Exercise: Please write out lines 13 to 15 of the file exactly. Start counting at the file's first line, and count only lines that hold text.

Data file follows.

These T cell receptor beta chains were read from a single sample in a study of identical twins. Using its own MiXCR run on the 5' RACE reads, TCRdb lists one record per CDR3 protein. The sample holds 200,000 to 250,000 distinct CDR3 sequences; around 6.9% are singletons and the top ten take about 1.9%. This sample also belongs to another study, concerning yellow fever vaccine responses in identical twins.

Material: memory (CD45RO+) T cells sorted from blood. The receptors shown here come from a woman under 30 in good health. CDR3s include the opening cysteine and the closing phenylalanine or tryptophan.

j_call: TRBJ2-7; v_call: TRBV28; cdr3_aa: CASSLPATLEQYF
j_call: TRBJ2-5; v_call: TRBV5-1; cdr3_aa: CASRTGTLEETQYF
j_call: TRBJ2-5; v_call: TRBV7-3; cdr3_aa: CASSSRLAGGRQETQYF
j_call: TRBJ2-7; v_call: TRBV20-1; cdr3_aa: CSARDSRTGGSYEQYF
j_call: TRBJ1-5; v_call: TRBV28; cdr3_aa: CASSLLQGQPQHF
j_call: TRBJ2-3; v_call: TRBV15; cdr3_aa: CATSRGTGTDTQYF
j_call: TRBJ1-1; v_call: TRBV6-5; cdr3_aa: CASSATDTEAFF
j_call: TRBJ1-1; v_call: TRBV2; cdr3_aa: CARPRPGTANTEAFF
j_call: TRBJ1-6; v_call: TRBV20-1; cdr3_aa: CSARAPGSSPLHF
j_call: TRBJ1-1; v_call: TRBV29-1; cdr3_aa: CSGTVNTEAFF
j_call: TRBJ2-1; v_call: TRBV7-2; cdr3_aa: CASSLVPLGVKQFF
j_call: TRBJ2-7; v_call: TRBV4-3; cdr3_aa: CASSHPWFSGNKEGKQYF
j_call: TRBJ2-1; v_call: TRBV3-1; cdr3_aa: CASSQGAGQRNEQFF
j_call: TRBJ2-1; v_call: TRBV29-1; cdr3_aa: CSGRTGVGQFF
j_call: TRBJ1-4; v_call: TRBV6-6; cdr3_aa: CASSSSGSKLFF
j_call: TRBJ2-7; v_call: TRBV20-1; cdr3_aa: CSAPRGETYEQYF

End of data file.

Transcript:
j_call: TRBJ2-1; v_call: TRBV7-2; cdr3_aa: CASSLVPLGVKQFF
j_call: TRBJ2-7; v_call: TRBV4-3; cdr3_aa: CASSHPWFSGNKEGKQYF
j_call: TRBJ2-1; v_call: TRBV3-1; cdr3_aa: CASSQGAGQRNEQFF